Founding Assembly (June 29, 2017)

The welcome word was given by the Director of the Ruđer Bošković Institute, PhD. Tome Antičić, followed by the lectures of the members of our association on the themes of their expertise.

Major General Aviation (UM) Viktor Koprivnjak, “The Air Force of the Republic of Croatia”
mr. Sc. Frane Milos (Amphinicy d.o.o), “Satellite Communication”
prof. Dr. Sc. Bojan Jerbić (FSB), “Intelligent Machines”
Dr. Siniša Marijan (Končar Institute), “Built-in Computers & Examinations in Accredited Laboratories”
prof. Dr. Sc. Ivica Smojver (FSB), “The Potential of International Co-operation of the Republic of Croatia in Aviation”

An overview of the Association’s assignments was given by prof. Dr. Slobodan Danko Bosanac, “A3 – Activities Direction”

Ethiopian Space Policy enacted by Ethiopia Cabinet of Ministers

Ethiopia has joined the league of African nations with Space policies after the nation’s cabinet of ministers enacts the Ethiopian Space Policy today December 22, 2018. This was confirmed by the Ethiopian Minister of Innovation and Technology, Dr. Eng. Getahun Mekuria. The policy would guide all activities of the country in the peaceful use of outer space especially on capitalizing on space technologies to tackle socio-economic challenges in the country.

During the cabinet meeting where the Ethiopian Space Policy was enacted into law. Photo Credit: @DrGetahun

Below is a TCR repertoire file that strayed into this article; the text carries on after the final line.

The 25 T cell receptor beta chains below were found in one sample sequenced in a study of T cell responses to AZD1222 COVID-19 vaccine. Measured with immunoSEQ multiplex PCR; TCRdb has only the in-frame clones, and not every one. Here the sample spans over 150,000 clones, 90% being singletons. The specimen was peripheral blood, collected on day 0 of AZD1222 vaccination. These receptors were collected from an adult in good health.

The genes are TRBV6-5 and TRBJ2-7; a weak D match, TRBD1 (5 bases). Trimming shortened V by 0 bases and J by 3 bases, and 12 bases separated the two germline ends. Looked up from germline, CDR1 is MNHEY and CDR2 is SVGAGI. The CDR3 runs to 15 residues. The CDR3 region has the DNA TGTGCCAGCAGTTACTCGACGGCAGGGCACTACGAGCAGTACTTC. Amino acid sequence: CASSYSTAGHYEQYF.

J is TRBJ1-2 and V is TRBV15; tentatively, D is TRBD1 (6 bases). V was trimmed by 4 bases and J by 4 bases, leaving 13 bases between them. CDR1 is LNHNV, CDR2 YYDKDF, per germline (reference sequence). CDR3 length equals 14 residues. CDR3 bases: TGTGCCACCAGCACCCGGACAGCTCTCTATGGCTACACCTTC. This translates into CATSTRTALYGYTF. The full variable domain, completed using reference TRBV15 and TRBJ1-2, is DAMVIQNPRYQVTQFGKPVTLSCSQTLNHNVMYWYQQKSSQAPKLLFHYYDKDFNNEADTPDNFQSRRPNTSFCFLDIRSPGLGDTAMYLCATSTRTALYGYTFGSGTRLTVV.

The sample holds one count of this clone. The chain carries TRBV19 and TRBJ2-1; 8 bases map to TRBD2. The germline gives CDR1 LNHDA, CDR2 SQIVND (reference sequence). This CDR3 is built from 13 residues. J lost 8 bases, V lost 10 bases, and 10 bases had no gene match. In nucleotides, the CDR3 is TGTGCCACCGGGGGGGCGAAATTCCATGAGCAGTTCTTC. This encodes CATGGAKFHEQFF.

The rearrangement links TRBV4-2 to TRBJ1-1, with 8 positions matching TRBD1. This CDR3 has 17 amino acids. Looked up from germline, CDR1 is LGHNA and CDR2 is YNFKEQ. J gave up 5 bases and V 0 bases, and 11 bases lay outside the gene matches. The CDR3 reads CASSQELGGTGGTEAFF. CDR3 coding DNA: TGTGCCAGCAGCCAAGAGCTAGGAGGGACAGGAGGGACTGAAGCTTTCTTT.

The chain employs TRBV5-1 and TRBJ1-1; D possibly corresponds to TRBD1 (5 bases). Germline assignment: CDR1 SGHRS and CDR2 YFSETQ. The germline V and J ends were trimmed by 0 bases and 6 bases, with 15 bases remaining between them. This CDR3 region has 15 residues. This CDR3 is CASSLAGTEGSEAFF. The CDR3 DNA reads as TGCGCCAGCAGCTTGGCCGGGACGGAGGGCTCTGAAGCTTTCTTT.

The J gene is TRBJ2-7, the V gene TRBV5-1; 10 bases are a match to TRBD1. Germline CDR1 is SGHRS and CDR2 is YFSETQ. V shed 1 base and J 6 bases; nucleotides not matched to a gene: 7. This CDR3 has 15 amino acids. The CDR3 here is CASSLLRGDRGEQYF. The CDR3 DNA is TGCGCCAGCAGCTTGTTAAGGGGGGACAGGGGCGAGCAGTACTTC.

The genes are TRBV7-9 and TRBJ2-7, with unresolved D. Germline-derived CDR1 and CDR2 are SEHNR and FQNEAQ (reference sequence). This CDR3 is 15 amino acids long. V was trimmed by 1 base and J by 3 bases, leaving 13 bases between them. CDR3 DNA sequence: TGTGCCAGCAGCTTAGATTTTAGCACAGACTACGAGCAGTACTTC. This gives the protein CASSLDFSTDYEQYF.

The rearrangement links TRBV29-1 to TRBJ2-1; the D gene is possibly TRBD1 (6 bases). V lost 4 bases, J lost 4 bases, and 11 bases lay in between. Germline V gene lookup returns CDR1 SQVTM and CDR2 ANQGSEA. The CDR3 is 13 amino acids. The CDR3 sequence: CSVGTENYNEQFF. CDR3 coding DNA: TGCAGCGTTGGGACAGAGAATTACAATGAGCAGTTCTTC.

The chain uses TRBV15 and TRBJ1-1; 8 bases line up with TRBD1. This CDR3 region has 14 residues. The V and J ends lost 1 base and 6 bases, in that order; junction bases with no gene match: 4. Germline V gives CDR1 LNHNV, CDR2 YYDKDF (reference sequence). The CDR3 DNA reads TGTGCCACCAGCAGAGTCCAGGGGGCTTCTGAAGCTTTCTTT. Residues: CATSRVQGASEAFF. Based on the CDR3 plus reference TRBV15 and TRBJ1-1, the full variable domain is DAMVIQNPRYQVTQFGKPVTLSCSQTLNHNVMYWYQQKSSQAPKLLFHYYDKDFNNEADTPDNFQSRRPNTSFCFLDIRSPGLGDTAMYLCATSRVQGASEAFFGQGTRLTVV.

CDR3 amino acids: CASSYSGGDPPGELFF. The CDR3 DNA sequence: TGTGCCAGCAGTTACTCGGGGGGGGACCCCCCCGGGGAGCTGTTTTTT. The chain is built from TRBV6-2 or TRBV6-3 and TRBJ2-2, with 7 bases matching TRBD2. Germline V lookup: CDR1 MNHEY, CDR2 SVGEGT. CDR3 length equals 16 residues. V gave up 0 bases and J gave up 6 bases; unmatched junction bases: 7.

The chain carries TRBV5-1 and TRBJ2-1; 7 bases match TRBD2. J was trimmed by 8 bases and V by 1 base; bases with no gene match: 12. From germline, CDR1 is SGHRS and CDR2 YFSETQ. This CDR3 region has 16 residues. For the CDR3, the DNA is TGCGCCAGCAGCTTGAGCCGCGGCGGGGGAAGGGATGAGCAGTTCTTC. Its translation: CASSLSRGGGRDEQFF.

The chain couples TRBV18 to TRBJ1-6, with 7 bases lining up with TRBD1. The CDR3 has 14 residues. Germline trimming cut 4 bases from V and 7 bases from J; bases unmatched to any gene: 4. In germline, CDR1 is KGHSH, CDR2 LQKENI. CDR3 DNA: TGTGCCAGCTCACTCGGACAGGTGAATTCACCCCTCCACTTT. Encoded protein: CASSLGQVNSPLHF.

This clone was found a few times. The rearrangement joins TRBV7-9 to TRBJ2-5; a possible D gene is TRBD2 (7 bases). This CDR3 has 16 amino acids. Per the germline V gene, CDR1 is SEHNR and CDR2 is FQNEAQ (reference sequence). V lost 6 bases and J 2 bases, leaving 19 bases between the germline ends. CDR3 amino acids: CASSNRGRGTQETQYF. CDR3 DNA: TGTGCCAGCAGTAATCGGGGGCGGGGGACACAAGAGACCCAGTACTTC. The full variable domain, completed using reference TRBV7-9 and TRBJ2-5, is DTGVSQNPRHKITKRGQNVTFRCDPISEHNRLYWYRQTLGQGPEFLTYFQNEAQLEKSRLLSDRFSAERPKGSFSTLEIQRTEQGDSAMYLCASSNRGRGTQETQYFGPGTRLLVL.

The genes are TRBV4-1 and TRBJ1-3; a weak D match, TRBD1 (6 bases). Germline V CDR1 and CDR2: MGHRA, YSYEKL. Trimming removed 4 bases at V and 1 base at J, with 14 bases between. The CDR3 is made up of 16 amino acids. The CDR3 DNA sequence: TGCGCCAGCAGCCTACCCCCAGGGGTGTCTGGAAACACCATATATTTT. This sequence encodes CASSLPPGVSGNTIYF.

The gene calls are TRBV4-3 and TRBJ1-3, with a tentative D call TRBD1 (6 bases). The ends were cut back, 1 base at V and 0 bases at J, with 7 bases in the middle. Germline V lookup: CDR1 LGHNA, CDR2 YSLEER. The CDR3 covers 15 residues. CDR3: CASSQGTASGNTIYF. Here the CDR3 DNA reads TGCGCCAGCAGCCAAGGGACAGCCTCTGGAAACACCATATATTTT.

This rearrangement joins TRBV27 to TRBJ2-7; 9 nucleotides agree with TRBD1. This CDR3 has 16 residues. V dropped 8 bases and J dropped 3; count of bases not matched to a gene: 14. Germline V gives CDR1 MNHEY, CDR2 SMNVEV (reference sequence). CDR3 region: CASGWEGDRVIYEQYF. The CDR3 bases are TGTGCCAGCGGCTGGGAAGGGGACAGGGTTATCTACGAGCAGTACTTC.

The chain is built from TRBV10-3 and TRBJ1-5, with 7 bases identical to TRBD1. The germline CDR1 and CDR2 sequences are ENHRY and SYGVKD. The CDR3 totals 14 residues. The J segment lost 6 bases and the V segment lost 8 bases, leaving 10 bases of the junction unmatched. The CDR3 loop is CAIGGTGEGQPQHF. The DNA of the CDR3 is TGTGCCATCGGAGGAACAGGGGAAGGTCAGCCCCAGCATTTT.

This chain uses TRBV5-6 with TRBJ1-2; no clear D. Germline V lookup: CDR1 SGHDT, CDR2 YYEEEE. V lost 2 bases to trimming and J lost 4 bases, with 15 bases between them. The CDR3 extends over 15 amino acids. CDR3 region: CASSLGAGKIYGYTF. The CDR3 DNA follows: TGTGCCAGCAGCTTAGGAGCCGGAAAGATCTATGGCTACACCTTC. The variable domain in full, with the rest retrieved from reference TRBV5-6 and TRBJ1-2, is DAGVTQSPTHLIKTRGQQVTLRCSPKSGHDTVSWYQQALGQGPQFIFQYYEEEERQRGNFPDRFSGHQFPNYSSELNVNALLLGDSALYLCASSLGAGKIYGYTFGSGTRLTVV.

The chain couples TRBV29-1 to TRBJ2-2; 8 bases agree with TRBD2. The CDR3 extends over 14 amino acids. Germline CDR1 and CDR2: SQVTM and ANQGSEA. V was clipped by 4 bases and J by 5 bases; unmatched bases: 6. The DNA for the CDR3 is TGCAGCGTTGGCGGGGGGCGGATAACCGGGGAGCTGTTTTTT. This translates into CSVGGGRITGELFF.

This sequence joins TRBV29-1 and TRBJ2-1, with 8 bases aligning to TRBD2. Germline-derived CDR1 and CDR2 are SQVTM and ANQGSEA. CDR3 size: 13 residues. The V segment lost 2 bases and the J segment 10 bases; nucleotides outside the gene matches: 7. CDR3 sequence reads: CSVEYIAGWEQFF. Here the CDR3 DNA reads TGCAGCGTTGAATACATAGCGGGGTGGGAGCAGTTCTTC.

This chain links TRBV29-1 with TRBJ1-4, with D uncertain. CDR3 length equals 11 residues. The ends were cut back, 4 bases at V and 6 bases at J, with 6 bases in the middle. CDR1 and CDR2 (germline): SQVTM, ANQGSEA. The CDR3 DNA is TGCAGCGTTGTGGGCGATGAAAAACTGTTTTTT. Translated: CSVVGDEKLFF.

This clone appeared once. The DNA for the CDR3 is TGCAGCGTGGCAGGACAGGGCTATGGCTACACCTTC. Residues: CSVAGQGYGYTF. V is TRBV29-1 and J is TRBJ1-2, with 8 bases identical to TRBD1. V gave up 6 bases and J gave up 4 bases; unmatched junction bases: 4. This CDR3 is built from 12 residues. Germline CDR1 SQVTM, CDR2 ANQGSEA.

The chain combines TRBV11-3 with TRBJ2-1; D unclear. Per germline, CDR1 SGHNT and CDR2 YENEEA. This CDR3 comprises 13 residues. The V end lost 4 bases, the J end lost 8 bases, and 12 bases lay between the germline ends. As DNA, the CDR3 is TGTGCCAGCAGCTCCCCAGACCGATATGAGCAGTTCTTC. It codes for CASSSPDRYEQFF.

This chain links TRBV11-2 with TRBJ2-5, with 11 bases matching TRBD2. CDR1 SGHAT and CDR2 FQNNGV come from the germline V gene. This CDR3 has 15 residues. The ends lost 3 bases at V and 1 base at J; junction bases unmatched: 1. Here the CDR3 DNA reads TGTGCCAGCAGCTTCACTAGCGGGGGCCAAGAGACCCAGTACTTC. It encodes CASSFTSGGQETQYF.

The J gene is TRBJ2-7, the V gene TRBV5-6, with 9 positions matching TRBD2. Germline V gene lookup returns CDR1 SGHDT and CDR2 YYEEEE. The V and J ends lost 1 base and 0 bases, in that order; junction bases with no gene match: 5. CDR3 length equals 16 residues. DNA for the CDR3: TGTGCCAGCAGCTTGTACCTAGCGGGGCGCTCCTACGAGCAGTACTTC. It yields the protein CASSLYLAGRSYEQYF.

Remember in October, Ethiopian Prime minister Abiy Ahmed approved a new ministerial portfolio with a record number of female ministers consisting 10 out of the 20 ministers, about 2 months later, this cabinet enacted Ethiopian Space Policy into law.

The history of interest in space science and technology in Ethiopia dates back to 2004 when three aspiring astronomers gathered a group of 47 space  enthusiasts to form the Ethiopian Space Science Society. The Society, which has recruited over 10,000 members since being launched in 2004, achieved the milestone of establishing East Africa’s only space observatory facility on the 3,200-metre hills of Entoto.

With work currently ongoing regarding the development of Ethiopian first satellite, the national space policy has been passed at the most appropriate time. Ethiopia joined other African countries like Nigeria, South Africa, Egypt, Morocco etc. who have national space policies.

Original article: https://africanews.space/ethiopian-space-policy-enacted-by-ethiopia-cabinet-of-ministers/

First pictures from IECSat-2

Recently, Zoran Kahrić held a lecture on the development of NASA’s ICESat-2 satellite and here’s one of the first pictures we are publishing (thanks to Mr Kahrić).

The picture shows Bikini Atoll. The right figure shows where the laser beams went. In the left picture is beam # 2 (right line in color image); the surface of the sea (with waves) and the deep bottom can be seen. Then the bottom is raised, comes above the sea and begins the lagoon, which is shallow and no waves. At the end of the beam comes a reef that goes down to the surface and starts high waves again.

UK ends Galileo talks, says it will explore a homegrown alternative

The United Kingdom has walked away from negotiations over its post-Brexit involvement in the European Unions Galileo global navigation satellite system (GNSS).